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Reconstructing the Past: How Recalling Memories Alters Them
Recently the neurologist and author Oliver Sacks recalled a vivid childhood memory, recounted in his autobiography, Uncle Tungsten.
During WWII he lived in London during the Blitz, and on one occasion:

"…an incendiary bomb, a thermite bomb, fell behind our house and burned with a terrible, white-hot heat. My father had a stirrup pump, and my brothers carried pails of water to him, but water seemed useless against this infernal fire—indeed, made it burn even more furiously. There was a vicious hissing and sputtering when the water hit the white-hot metal, and meanwhile the bomb was melting its own casing and throwing blobs and jets of molten metal in all directions."

Except when his autobiography came out, one of his older brothers told him he’d misremembered the event. In fact both of them had been at school when the bomb struck so they could not have witnessed the explosion.
The ‘false’ memory, it turned out, was implanted by a letter. Their elder brother had written to them, describing the frightening event, and this had lodged in his mind. Over the years the letter had gone from a third-person report to a first-person ‘memory’.
Turning the memory over in his mind, Sacks writes that he still cannot see how the memory of the bomb exploding can be false. There is no difference between this memory and others he knows to be true; it felt like he was really there.
This sort of experience is probably much more common than we might like to imagine. Many memories which have the scent of authenticity may turn out to be misremembered, if not totally fictitious events, if only we could check. Without some other source with which to corroborate, it is hard verify the facts, especially for events that took place long ago.
That these sorts of distortions to memory happen is unquestioned, what fascinates is how it comes about. Does the long passage of time warp the memory, or is there some more active process that causes the change?
A study published recently sheds some light on this process and provides a model for how memories like Sack’s become distorted.

Reconstructing the Past: How Recalling Memories Alters Them

Recently the neurologist and author Oliver Sacks recalled a vivid childhood memory, recounted in his autobiography, Uncle Tungsten.

During WWII he lived in London during the Blitz, and on one occasion:

"…an incendiary bomb, a thermite bomb, fell behind our house and burned with a terrible, white-hot heat. My father had a stirrup pump, and my brothers carried pails of water to him, but water seemed useless against this infernal fire—indeed, made it burn even more furiously. There was a vicious hissing and sputtering when the water hit the white-hot metal, and meanwhile the bomb was melting its own casing and throwing blobs and jets of molten metal in all directions."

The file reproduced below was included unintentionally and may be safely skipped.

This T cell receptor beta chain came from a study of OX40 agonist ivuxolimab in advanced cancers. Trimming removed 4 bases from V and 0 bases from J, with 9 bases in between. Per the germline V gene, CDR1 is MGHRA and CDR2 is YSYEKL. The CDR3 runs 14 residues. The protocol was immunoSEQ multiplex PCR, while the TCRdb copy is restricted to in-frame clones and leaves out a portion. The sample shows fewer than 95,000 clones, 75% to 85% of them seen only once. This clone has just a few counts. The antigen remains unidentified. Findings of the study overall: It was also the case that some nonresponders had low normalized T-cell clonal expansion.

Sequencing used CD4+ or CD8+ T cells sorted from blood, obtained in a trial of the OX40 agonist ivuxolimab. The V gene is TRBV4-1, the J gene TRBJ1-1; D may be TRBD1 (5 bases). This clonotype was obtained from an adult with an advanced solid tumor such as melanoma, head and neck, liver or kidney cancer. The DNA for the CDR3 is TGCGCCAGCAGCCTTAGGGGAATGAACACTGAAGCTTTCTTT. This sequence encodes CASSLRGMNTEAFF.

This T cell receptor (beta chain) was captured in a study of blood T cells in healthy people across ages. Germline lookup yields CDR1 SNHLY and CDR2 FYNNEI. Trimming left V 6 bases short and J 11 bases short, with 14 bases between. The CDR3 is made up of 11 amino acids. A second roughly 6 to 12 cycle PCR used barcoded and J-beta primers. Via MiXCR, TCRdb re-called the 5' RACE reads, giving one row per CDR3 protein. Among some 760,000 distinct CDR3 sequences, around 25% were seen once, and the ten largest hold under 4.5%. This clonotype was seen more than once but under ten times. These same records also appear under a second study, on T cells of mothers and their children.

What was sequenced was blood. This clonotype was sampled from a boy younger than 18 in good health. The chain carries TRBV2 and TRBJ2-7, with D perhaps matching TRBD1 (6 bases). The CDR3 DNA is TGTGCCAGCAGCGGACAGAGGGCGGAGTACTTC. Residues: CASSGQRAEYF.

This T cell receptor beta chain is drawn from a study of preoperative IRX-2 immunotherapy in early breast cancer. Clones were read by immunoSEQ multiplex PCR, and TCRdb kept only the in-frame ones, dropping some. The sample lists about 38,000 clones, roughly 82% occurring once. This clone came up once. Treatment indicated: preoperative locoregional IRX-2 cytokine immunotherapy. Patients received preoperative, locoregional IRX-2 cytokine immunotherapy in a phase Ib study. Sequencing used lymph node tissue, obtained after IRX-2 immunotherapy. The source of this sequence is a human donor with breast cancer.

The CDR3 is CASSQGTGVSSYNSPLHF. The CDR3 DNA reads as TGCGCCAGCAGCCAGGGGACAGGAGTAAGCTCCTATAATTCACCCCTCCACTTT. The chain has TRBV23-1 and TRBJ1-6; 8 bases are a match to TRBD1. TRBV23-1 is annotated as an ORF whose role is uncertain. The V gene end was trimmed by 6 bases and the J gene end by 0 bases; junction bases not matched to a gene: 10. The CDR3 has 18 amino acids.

Except when his autobiography came out, one of his older brothers told him he’d misremembered the event. In fact both of them had been at school when the bomb struck so they could not have witnessed the explosion.

The ‘false’ memory, it turned out, was implanted by a letter. Their elder brother had written to them, describing the frightening event, and this had lodged in his mind. Over the years the letter had gone from a third-person report to a first-person ‘memory’.

Turning the memory over in his mind, Sacks writes that he still cannot see how the memory of the bomb exploding can be false. There is no difference between this memory and others he knows to be true; it felt like he was really there.

This sort of experience is probably much more common than we might like to imagine. Many memories which have the scent of authenticity may turn out to be misremembered, if not totally fictitious events, if only we could check. Without some other source with which to corroborate, it is hard verify the facts, especially for events that took place long ago.

That these sorts of distortions to memory happen is unquestioned, what fascinates is how it comes about. Does the long passage of time warp the memory, or is there some more active process that causes the change?

A study published recently sheds some light on this process and provides a model for how memories like Sack’s become distorted.

Filed under memory false memory episodic memory autobiographical memory psychology neuroscience science

  1. mremptyness reblogged this from neurosciencestuff and added:
    Don’t think all ur memories are true or that they all even happened
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  18. weed-sexx-psychology reblogged this from neurosciencestuff and added:
    I learned this last week in class.. And last semester. Ha
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  22. toomuchsky reblogged this from creativityismental and added:
    This is one of the biggest reasons why anecdotal evidence isn’t weighted heavily upon in courts. Because sometimes even...
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  25. james-sockmonkey reblogged this from neurosciencestuff and added:
    This is a sad reality.
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